Tuesday Roundup: Farm Bill Negotiation

Stabenow urges negotiation on farm bill • Granite State respondents favor renewable energy • Column explores tough choices in Kentucky • Rural women more likely to get tubal ligations.

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Farm Bill — Congress has six legislative weeks to get its act together to reconcile the House and Senate versions of a new farm bill. 

Senate Agriculture Committee Chairwoman Debbie Stabenow (D-Michigan) says there’s time to get the job done. But she’s putting pressure on the House to start the conference talks that would lead to a compromise bill, Chris Clayton reports in the Progressive Farmer.

Clayton has an excellent synopsis and explanation of the key differences between the two bills.

The issue grabbing headlines is how the House version of the bill dropped the nutrition program (Supplemental Nutrition Assistance Program – what used to be called food stamps). But there’s another key difference that could affect the future of ag legislation.

The House version undoes the permanent agriculture laws of 1938 and 1949. Currently, if Congress fails to pass a new farm bill, the law reverts to these older laws. The policies and price triggers in those old pieces of legislation are onerous to many. And that threat has ensured that Congress acts.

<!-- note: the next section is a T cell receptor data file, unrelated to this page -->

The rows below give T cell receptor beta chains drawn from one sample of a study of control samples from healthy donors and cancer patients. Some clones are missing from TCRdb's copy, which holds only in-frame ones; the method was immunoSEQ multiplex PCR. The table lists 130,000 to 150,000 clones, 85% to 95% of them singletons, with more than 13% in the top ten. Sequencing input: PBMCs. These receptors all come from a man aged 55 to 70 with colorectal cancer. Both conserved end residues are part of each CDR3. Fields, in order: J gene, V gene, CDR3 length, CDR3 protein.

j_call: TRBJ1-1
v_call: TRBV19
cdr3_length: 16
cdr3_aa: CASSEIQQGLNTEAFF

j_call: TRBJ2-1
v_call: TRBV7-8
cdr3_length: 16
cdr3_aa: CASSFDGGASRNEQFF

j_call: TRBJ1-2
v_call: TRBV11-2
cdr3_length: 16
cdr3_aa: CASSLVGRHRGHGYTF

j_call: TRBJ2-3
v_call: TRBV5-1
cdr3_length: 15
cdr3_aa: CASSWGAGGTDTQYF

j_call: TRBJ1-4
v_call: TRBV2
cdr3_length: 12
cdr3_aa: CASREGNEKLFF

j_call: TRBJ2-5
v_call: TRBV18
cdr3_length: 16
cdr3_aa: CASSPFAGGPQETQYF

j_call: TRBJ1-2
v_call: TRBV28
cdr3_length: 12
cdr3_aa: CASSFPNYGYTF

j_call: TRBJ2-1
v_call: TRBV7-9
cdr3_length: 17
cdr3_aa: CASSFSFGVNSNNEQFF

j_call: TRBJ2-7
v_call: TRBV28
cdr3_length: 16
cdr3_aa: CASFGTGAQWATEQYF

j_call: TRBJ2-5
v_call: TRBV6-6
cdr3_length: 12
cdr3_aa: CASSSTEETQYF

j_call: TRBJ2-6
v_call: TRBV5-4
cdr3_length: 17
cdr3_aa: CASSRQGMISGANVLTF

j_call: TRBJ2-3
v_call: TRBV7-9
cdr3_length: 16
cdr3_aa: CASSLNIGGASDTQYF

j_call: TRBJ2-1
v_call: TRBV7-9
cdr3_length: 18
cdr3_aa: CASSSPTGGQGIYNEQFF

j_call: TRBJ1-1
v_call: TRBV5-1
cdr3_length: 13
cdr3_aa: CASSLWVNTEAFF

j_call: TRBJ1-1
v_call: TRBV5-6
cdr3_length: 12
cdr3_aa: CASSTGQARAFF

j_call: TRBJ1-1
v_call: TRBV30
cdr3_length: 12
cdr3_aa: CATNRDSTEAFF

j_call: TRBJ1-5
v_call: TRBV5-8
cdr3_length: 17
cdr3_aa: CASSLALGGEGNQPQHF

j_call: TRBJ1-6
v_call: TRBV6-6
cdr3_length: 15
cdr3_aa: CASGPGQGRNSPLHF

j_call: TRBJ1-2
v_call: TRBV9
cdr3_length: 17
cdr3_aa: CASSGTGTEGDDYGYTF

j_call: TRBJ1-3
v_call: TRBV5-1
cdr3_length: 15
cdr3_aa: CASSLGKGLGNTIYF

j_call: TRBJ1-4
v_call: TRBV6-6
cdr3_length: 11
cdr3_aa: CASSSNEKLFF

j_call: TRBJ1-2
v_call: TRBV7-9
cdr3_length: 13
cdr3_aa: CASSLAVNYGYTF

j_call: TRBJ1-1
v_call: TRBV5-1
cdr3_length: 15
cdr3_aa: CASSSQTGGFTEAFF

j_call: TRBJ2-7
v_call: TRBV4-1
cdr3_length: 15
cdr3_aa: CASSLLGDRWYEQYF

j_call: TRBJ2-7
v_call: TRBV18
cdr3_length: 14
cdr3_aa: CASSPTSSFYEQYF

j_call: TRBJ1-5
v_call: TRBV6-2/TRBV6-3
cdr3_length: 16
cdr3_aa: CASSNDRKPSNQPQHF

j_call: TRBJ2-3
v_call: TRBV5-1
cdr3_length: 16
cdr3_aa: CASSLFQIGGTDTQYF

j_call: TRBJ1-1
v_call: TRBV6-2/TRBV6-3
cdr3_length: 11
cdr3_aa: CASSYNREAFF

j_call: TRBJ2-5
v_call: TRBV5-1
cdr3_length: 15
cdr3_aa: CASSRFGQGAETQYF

Without the threat of those permanent laws kicking in, Congress’ approach to farm bills in the future could be quite different.

New Hampshire Poll — Residents of New Hampshire favor putting a higher priority on renewable energy instead of increased drilling for oil, a poll conducted at the University of New Hampshire shows.

The findings are part of a brief from the university’s Carsey Institute. The poll of Granite State residents shows:

  • Two-thirds of New Hampshire residents surveyed think that, for the future of this country, increasing renewable energy should be a higher priority than the exploration and drilling of oil.
  • Large majorities of Democrats and independents, and a sizable minority of Republicans, favor renewable energy development.
  • Nine in 10 New Hampshire residents believe that climate change is happening now. Fifty-four percent agree with the scientific consensus that current changes are caused mainly by human activities, whereas 36 percent believe they are caused mainly by natural forces.

Coal-Powered Plants —  Ronnie Ellis of CNHI, a Kentucky newspaper group, looks at the historic alliance of coal, cheap electricity and manufacturing in the Bluegrass State. That alliance is faltering because of air pollution restrictions and changing energy markets. “There are no good or easy answers [to the problem],” he writes. “Denying it exists will only make the problem worse and delay the inevitable. We had better be thinking about the future rather than living in the past.”

Tubal Ligations – Rural women in their 20s and 30s are more likely to get tubal ligations than women those ages who live in cities or suburbs, a study finds.

Researchers speculated that rural women might be more likely to get the irreversible birth-control procedure at a younger age because they don’t have access to or can’t afford other forms of contraception. On the other hand, the authors noted, rural women have less access to doctors who perform such procedures.

The study looked at data from 4,700 women aged 20 to 34. “About 23 percent of women living in rural areas of the U.S. said they’d been sterilized,” Reuters reported. ”That compared to less than 13 percent of urban and suburban women.”

 

 

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